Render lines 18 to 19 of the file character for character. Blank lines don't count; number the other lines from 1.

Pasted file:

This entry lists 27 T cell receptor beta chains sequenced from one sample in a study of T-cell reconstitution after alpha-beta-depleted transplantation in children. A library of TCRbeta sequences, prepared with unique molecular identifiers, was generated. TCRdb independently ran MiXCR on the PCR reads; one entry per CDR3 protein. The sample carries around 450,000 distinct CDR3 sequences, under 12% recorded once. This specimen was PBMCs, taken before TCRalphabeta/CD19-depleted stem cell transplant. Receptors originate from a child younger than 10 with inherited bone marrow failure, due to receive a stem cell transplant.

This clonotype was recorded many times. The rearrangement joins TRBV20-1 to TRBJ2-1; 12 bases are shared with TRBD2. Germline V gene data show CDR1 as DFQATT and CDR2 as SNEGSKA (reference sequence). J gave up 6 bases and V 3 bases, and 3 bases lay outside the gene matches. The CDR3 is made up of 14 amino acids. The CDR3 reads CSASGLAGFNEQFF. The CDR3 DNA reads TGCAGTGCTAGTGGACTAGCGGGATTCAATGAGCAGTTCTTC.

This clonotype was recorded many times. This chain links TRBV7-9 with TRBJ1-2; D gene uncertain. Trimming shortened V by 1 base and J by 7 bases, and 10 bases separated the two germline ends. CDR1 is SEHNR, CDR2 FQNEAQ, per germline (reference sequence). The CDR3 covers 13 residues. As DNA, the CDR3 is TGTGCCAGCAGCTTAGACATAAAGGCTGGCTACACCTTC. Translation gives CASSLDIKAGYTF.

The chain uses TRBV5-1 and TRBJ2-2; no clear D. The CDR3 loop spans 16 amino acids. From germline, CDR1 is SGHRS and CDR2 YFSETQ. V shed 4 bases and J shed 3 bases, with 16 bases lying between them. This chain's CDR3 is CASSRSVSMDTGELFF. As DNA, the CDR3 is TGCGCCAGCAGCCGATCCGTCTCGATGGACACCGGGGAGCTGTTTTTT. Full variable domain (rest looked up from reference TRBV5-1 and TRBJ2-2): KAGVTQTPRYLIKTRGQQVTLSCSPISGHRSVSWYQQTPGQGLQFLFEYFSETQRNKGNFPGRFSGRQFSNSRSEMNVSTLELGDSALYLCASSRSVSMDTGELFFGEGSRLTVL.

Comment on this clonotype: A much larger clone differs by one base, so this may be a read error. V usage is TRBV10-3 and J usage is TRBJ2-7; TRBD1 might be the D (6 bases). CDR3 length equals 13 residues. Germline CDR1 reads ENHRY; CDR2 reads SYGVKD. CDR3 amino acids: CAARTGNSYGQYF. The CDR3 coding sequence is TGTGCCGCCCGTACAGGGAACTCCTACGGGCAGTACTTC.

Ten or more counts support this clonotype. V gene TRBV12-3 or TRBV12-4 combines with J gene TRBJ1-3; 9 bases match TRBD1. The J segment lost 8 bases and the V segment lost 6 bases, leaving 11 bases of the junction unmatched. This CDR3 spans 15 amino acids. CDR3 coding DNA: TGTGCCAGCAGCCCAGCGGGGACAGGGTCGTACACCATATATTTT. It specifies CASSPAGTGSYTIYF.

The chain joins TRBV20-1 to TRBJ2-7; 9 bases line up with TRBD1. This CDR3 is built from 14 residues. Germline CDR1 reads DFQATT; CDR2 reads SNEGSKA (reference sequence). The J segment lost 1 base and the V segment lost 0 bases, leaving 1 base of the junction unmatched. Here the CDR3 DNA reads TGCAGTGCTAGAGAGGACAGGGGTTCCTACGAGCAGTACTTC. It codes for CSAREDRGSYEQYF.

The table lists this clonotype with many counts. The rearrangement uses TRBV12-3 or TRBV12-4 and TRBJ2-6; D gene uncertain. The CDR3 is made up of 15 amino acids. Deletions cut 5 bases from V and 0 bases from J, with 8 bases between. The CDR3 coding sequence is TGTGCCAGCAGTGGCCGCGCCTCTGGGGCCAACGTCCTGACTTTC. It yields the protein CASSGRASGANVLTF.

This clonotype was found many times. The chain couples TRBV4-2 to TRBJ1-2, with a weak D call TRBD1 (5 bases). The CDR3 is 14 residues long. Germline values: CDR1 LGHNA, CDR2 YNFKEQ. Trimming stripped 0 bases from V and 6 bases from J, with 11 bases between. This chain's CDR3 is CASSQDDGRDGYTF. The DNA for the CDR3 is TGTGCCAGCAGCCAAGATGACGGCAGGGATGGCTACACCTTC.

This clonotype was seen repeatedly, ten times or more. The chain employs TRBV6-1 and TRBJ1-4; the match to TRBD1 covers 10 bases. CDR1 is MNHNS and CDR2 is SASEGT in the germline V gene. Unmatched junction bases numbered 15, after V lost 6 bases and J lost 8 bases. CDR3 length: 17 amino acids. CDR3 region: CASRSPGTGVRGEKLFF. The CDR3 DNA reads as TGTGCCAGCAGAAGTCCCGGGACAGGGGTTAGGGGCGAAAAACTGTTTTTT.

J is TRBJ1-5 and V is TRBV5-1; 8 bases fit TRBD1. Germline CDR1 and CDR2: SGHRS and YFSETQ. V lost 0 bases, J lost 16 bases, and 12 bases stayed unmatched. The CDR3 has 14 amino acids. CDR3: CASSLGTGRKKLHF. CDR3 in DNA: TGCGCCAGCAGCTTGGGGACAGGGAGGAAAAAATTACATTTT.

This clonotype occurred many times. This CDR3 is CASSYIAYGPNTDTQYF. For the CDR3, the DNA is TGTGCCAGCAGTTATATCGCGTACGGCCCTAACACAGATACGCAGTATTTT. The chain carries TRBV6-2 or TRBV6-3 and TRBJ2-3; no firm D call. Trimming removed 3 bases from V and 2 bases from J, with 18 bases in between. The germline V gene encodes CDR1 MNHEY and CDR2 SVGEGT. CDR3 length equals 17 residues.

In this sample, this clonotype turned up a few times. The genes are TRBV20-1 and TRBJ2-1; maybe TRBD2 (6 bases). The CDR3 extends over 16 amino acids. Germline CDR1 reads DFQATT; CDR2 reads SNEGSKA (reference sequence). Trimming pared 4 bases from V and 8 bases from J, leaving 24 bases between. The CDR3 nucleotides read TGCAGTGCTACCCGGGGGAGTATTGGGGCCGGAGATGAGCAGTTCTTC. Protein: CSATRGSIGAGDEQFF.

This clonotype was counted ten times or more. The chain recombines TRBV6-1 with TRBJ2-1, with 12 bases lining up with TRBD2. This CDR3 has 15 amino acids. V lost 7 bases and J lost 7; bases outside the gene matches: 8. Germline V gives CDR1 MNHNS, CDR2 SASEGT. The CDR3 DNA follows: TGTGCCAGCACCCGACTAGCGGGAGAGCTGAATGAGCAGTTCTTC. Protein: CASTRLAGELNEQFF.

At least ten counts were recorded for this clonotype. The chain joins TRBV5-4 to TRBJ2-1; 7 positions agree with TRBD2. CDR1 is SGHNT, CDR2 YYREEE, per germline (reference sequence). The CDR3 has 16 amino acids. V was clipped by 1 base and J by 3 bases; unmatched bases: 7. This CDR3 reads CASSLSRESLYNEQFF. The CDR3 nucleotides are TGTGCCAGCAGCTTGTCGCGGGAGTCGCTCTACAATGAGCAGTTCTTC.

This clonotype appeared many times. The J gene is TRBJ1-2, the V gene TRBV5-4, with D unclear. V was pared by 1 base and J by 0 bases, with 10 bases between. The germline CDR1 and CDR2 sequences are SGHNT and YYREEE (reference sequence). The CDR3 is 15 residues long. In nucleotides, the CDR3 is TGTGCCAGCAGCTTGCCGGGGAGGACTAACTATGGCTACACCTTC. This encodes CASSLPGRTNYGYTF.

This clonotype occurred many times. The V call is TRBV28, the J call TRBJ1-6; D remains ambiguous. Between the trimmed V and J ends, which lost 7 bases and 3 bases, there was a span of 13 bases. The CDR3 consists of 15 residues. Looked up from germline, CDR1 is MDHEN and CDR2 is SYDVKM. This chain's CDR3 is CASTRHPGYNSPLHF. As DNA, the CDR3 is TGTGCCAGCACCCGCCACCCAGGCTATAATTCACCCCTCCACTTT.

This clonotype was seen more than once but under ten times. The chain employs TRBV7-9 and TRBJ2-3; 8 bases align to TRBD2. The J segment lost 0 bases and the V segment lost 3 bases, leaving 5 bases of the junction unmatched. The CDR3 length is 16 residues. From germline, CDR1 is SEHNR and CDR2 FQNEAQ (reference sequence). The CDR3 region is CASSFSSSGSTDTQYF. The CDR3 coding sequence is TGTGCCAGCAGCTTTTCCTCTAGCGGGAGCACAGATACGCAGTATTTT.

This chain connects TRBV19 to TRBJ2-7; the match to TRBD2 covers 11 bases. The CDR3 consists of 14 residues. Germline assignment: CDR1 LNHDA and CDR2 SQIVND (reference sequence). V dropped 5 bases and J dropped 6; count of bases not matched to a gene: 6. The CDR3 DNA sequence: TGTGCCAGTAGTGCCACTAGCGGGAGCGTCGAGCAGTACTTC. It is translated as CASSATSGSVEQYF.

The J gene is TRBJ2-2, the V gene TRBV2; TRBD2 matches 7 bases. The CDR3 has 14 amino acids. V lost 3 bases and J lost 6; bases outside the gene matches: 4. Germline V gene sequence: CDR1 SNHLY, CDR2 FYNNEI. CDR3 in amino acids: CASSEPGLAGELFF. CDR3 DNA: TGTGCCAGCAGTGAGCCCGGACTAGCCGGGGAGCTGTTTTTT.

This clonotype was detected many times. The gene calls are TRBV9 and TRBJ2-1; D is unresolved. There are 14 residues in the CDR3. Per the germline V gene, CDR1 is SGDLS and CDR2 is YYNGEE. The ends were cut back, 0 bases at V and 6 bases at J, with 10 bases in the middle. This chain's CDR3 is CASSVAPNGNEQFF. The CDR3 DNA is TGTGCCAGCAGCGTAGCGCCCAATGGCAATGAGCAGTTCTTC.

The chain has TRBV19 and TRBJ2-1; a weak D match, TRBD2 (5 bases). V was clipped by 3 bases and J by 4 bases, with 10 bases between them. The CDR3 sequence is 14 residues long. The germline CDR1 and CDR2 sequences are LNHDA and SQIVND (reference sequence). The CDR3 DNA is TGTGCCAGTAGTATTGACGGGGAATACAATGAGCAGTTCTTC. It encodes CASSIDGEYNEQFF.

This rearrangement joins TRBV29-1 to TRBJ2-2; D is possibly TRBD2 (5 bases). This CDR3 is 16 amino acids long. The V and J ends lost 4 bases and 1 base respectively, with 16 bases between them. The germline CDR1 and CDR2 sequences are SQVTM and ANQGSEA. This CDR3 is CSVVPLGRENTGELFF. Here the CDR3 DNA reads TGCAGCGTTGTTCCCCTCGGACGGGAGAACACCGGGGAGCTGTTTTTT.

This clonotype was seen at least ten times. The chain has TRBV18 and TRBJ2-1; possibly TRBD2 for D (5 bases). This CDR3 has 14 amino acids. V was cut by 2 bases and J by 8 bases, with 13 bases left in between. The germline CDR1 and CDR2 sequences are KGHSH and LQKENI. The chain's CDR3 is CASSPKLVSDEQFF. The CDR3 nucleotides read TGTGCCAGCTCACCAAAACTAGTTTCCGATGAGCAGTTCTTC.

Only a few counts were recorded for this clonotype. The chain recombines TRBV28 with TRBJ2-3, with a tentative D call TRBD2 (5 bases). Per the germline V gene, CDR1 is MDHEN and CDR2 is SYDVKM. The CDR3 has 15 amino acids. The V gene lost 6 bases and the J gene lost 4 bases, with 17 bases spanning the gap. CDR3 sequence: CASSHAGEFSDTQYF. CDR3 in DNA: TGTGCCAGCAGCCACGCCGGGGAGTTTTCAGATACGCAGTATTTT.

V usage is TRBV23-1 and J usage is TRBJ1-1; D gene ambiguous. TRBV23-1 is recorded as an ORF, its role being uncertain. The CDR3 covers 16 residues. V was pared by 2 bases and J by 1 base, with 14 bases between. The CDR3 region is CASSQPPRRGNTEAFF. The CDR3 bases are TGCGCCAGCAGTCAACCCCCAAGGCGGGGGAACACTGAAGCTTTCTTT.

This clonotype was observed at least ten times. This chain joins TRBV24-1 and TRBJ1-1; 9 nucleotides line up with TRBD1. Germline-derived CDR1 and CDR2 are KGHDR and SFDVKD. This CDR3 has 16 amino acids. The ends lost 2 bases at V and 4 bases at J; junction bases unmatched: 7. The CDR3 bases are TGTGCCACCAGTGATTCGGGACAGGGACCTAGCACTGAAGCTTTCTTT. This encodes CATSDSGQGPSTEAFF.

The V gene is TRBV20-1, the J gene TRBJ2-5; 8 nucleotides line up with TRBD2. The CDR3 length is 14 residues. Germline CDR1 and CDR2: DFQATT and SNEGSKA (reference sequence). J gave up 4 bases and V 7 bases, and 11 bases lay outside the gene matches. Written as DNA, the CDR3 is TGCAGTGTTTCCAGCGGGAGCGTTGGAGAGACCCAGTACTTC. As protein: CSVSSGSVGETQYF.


This clonotype was seen more than once but under ten times. The chain employs TRBV7-9 and TRBJ2-3; 8 bases align to TRBD2. The J segment lost 0 bases and the V segment lost 3 bases, leaving 5 bases of the junction unmatched. The CDR3 length is 16 residues. From germline, CDR1 is SEHNR and CDR2 FQNEAQ (reference sequence). The CDR3 region is CASSFSSSGSTDTQYF. The CDR3 coding sequence is TGTGCCAGCAGCTTTTCCTCTAGCGGGAGCACAGATACGCAGTATTTT.

This chain connects TRBV19 to TRBJ2-7; the match to TRBD2 covers 11 bases. The CDR3 consists of 14 residues. Germline assignment: CDR1 LNHDA and CDR2 SQIVND (reference sequence). V dropped 5 bases and J dropped 6; count of bases not matched to a gene: 6. The CDR3 DNA sequence: TGTGCCAGTAGTGCCACTAGCGGGAGCGTCGAGCAGTACTTC. It is translated as CASSATSGSVEQYF.